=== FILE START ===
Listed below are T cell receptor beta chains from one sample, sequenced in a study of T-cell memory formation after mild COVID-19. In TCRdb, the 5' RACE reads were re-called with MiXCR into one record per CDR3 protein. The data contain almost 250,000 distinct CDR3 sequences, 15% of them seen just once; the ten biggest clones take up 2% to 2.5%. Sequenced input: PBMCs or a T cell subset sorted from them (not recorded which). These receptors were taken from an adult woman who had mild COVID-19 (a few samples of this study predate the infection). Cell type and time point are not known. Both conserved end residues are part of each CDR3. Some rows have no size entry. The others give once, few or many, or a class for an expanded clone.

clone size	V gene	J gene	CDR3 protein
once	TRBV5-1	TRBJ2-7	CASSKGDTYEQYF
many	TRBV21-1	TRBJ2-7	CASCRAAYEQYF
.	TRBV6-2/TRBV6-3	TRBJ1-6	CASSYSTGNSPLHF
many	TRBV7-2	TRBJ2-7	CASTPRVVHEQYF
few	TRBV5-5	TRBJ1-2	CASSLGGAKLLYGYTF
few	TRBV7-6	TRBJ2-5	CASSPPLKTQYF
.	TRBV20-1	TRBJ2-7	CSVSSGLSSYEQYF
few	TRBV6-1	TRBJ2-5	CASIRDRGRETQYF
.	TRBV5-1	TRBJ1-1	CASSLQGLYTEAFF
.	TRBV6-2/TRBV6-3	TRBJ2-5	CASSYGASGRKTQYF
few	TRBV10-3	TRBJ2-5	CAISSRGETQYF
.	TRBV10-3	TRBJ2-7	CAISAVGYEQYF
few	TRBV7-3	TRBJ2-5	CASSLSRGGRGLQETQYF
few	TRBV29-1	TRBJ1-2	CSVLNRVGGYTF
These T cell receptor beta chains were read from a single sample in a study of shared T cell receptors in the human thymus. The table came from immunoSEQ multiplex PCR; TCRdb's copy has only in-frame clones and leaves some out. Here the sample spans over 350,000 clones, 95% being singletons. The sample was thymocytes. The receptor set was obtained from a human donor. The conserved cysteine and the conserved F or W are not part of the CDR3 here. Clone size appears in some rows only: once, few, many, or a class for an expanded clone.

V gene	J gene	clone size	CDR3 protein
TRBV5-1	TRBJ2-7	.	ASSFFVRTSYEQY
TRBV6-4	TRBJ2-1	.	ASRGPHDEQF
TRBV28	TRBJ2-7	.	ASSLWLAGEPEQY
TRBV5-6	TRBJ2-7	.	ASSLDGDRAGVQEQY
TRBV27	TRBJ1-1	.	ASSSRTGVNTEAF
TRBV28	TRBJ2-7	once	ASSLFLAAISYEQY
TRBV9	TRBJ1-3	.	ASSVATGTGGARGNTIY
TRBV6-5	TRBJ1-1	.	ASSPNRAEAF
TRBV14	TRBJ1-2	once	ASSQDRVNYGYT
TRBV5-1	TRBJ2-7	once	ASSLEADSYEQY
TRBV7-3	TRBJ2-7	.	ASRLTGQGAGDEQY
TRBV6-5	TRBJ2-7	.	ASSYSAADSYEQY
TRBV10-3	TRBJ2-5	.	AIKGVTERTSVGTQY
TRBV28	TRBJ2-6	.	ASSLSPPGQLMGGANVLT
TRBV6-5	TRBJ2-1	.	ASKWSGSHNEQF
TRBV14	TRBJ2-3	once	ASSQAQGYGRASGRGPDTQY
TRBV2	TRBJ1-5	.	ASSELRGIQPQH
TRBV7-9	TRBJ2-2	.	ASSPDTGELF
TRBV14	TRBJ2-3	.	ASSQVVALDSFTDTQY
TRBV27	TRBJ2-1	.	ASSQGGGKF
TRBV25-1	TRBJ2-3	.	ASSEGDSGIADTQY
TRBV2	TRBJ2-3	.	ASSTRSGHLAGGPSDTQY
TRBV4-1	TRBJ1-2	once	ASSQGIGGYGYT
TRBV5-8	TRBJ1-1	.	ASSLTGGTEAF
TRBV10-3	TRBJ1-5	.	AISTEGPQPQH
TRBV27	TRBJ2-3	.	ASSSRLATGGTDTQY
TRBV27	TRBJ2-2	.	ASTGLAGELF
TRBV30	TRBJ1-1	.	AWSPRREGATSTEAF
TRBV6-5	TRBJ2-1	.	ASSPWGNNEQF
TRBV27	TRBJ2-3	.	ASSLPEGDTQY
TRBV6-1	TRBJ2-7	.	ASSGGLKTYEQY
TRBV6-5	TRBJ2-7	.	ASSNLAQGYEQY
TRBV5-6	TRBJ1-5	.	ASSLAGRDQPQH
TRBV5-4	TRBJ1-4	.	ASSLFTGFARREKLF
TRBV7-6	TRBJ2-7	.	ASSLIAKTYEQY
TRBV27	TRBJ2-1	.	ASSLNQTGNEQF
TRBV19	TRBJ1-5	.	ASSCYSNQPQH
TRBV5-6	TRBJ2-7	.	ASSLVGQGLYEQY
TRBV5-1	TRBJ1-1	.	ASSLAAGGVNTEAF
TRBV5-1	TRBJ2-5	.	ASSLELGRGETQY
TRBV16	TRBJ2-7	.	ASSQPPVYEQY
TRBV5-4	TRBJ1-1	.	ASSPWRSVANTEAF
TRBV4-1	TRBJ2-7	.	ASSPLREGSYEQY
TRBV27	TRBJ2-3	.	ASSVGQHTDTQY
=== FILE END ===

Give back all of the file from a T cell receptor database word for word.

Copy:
Listed below are T cell receptor beta chains from one sample, sequenced in a study of T-cell memory formation after mild COVID-19. In TCRdb, the 5' RACE reads were re-called with MiXCR into one record per CDR3 protein. The data contain almost 250,000 distinct CDR3 sequences, 15% of them seen just once; the ten biggest clones take up 2% to 2.5%. Sequenced input: PBMCs or a T cell subset sorted from them (not recorded which). These receptors were taken from an adult woman who had mild COVID-19 (a few samples of this study predate the infection). Cell type and time point are not known. Both conserved end residues are part of each CDR3. Some rows have no size entry. The others give once, few or many, or a class for an expanded clone.

clone size	V gene	J gene	CDR3 protein
once	TRBV5-1	TRBJ2-7	CASSKGDTYEQYF
many	TRBV21-1	TRBJ2-7	CASCRAAYEQYF
.	TRBV6-2/TRBV6-3	TRBJ1-6	CASSYSTGNSPLHF
many	TRBV7-2	TRBJ2-7	CASTPRVVHEQYF
few	TRBV5-5	TRBJ1-2	CASSLGGAKLLYGYTF
few	TRBV7-6	TRBJ2-5	CASSPPLKTQYF
.	TRBV20-1	TRBJ2-7	CSVSSGLSSYEQYF
few	TRBV6-1	TRBJ2-5	CASIRDRGRETQYF
.	TRBV5-1	TRBJ1-1	CASSLQGLYTEAFF
.	TRBV6-2/TRBV6-3	TRBJ2-5	CASSYGASGRKTQYF
few	TRBV10-3	TRBJ2-5	CAISSRGETQYF
.	TRBV10-3	TRBJ2-7	CAISAVGYEQYF
few	TRBV7-3	TRBJ2-5	CASSLSRGGRGLQETQYF
few	TRBV29-1	TRBJ1-2	CSVLNRVGGYTF
These T cell receptor beta chains were read from a single sample in a study of shared T cell receptors in the human thymus. The table came from immunoSEQ multiplex PCR; TCRdb's copy has only in-frame clones and leaves some out. Here the sample spans over 350,000 clones, 95% being singletons. The sample was thymocytes. The receptor set was obtained from a human donor. The conserved cysteine and the conserved F or W are not part of the CDR3 here. Clone size appears in some rows only: once, few, many, or a class for an expanded clone.

V gene	J gene	clone size	CDR3 protein
TRBV5-1	TRBJ2-7	.	ASSFFVRTSYEQY
TRBV6-4	TRBJ2-1	.	ASRGPHDEQF
TRBV28	TRBJ2-7	.	ASSLWLAGEPEQY
TRBV5-6	TRBJ2-7	.	ASSLDGDRAGVQEQY
TRBV27	TRBJ1-1	.	ASSSRTGVNTEAF
TRBV28	TRBJ2-7	once	ASSLFLAAISYEQY
TRBV9	TRBJ1-3	.	ASSVATGTGGARGNTIY
TRBV6-5	TRBJ1-1	.	ASSPNRAEAF
TRBV14	TRBJ1-2	once	ASSQDRVNYGYT
TRBV5-1	TRBJ2-7	once	ASSLEADSYEQY
TRBV7-3	TRBJ2-7	.	ASRLTGQGAGDEQY
TRBV6-5	TRBJ2-7	.	ASSYSAADSYEQY
TRBV10-3	TRBJ2-5	.	AIKGVTERTSVGTQY
TRBV28	TRBJ2-6	.	ASSLSPPGQLMGGANVLT
TRBV6-5	TRBJ2-1	.	ASKWSGSHNEQF
TRBV14	TRBJ2-3	once	ASSQAQGYGRASGRGPDTQY
TRBV2	TRBJ1-5	.	ASSELRGIQPQH
TRBV7-9	TRBJ2-2	.	ASSPDTGELF
TRBV14	TRBJ2-3	.	ASSQVVALDSFTDTQY
TRBV27	TRBJ2-1	.	ASSQGGGKF
TRBV25-1	TRBJ2-3	.	ASSEGDSGIADTQY
TRBV2	TRBJ2-3	.	ASSTRSGHLAGGPSDTQY
TRBV4-1	TRBJ1-2	once	ASSQGIGGYGYT
TRBV5-8	TRBJ1-1	.	ASSLTGGTEAF
TRBV10-3	TRBJ1-5	.	AISTEGPQPQH
TRBV27	TRBJ2-3	.	ASSSRLATGGTDTQY
TRBV27	TRBJ2-2	.	ASTGLAGELF
TRBV30	TRBJ1-1	.	AWSPRREGATSTEAF
TRBV6-5	TRBJ2-1	.	ASSPWGNNEQF
TRBV27	TRBJ2-3	.	ASSLPEGDTQY
TRBV6-1	TRBJ2-7	.	ASSGGLKTYEQY
TRBV6-5	TRBJ2-7	.	ASSNLAQGYEQY
TRBV5-6	TRBJ1-5	.	ASSLAGRDQPQH
TRBV5-4	TRBJ1-4	.	ASSLFTGFARREKLF
TRBV7-6	TRBJ2-7	.	ASSLIAKTYEQY
TRBV27	TRBJ2-1	.	ASSLNQTGNEQF
TRBV19	TRBJ1-5	.	ASSCYSNQPQH
TRBV5-6	TRBJ2-7	.	ASSLVGQGLYEQY
TRBV5-1	TRBJ1-1	.	ASSLAAGGVNTEAF
TRBV5-1	TRBJ2-5	.	ASSLELGRGETQY
TRBV16	TRBJ2-7	.	ASSQPPVYEQY
TRBV5-4	TRBJ1-1	.	ASSPWRSVANTEAF
TRBV4-1	TRBJ2-7	.	ASSPLREGSYEQY
TRBV27	TRBJ2-3	.	ASSVGQHTDTQY